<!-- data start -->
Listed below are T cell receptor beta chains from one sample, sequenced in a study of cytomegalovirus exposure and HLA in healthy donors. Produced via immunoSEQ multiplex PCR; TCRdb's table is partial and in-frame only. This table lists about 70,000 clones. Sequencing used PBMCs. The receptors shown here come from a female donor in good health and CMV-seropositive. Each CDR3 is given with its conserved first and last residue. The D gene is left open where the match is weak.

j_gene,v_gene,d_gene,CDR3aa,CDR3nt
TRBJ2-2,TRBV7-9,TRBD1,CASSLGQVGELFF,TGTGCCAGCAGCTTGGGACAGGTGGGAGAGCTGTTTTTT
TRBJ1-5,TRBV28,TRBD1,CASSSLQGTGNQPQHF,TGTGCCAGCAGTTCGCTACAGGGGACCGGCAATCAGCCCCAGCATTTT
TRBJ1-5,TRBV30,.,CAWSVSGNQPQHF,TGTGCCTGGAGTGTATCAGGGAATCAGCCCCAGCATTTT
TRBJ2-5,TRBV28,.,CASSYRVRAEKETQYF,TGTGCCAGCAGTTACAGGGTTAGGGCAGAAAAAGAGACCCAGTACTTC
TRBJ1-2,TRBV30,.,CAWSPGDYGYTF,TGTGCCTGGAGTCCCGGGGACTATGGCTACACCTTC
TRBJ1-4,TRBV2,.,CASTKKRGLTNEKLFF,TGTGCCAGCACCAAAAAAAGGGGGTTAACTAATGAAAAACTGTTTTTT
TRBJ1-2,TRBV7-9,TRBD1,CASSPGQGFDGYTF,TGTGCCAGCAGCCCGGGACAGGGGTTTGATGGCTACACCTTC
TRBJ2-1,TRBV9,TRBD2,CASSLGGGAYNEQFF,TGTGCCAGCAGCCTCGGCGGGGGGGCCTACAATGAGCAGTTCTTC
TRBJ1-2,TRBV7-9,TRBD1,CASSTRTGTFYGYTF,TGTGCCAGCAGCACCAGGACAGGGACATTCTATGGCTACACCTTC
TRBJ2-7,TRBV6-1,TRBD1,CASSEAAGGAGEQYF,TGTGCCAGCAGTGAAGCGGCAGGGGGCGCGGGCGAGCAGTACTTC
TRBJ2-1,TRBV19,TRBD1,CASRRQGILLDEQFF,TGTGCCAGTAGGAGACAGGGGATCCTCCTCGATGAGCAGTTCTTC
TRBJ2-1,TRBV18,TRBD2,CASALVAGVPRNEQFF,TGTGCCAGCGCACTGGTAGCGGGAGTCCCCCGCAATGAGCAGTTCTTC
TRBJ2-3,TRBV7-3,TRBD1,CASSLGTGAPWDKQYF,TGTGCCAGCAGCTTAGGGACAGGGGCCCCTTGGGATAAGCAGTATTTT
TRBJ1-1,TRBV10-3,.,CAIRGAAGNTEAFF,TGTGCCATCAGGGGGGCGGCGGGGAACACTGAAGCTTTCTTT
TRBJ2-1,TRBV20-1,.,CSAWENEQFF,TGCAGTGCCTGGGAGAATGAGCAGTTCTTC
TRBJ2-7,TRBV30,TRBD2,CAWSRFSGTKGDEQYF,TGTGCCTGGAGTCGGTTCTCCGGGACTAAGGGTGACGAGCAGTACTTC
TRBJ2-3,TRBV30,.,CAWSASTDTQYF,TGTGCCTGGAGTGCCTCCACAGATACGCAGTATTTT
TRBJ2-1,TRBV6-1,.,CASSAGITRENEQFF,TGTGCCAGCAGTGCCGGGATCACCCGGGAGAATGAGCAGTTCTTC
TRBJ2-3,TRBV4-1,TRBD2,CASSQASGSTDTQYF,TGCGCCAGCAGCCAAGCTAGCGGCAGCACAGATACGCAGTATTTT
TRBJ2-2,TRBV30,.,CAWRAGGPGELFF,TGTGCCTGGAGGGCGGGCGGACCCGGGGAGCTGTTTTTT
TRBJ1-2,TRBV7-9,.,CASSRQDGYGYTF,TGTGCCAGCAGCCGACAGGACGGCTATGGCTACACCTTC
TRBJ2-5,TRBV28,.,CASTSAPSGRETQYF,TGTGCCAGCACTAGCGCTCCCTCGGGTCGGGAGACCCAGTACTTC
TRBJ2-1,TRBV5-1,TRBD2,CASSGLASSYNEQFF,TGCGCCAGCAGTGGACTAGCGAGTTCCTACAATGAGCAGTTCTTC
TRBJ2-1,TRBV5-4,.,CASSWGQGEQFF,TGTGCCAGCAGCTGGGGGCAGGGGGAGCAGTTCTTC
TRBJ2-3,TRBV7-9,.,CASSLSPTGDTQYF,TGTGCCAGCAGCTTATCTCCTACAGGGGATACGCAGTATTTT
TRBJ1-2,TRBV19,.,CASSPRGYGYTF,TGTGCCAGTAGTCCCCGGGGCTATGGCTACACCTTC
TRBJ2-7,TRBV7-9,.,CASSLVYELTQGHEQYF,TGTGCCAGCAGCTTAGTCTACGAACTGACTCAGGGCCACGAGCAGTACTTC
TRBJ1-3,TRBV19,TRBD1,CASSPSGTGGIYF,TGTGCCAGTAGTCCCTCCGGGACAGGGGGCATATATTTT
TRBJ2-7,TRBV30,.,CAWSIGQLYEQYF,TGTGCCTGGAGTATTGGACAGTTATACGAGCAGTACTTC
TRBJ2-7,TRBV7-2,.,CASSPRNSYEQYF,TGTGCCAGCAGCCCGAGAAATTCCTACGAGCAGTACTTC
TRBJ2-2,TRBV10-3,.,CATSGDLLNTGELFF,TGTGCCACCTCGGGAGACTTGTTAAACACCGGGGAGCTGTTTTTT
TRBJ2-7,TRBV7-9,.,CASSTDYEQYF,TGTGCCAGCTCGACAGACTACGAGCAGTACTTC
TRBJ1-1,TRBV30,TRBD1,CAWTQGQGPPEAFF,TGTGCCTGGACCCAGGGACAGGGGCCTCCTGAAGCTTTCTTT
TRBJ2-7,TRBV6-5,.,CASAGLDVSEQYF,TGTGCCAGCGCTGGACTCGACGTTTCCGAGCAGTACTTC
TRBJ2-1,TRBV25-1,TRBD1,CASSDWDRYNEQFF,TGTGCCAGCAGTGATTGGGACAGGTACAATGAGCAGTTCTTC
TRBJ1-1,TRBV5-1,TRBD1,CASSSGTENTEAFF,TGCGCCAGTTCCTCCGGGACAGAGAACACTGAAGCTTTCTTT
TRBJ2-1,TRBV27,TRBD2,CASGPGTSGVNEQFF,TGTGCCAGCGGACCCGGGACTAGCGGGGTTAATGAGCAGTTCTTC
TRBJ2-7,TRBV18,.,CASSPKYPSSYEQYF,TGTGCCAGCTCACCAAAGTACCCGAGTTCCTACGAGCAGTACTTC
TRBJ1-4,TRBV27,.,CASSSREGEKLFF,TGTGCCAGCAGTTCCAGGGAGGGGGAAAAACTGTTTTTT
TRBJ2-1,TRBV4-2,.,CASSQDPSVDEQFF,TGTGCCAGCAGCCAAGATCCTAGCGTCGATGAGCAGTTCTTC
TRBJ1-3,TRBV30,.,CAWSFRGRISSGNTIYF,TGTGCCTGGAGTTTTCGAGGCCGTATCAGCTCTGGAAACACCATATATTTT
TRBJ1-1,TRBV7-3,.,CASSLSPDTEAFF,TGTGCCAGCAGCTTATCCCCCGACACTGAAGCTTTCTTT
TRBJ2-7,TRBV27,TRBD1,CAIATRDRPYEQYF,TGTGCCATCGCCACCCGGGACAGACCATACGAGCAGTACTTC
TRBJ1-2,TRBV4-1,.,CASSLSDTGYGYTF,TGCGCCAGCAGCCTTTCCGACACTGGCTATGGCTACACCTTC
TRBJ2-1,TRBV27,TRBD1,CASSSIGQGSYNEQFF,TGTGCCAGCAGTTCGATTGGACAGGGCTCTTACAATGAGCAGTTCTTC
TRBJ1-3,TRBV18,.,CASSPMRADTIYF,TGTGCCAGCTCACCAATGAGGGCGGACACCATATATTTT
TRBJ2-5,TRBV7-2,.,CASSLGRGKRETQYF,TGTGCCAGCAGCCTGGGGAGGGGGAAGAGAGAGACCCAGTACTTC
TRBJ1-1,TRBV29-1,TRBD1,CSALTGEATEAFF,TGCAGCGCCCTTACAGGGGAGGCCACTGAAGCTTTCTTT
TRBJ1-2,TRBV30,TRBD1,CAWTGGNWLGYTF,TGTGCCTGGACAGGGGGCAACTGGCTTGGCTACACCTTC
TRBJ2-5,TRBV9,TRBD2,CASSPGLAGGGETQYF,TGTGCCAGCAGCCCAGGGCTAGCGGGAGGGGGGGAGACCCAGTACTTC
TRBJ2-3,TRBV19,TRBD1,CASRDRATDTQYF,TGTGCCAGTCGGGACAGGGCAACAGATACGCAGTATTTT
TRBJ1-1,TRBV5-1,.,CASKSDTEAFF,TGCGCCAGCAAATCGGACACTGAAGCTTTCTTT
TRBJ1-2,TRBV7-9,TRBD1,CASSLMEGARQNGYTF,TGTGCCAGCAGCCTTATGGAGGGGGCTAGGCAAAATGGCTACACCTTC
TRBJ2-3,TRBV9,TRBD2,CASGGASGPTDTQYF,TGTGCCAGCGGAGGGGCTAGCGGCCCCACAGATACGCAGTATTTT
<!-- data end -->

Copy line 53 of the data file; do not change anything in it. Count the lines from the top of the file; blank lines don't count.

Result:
TRBJ2-3,TRBV19,TRBD1,CASRDRATDTQYF,TGTGCCAGTCGGGACAGGGCAACAGATACGCAGTATTTT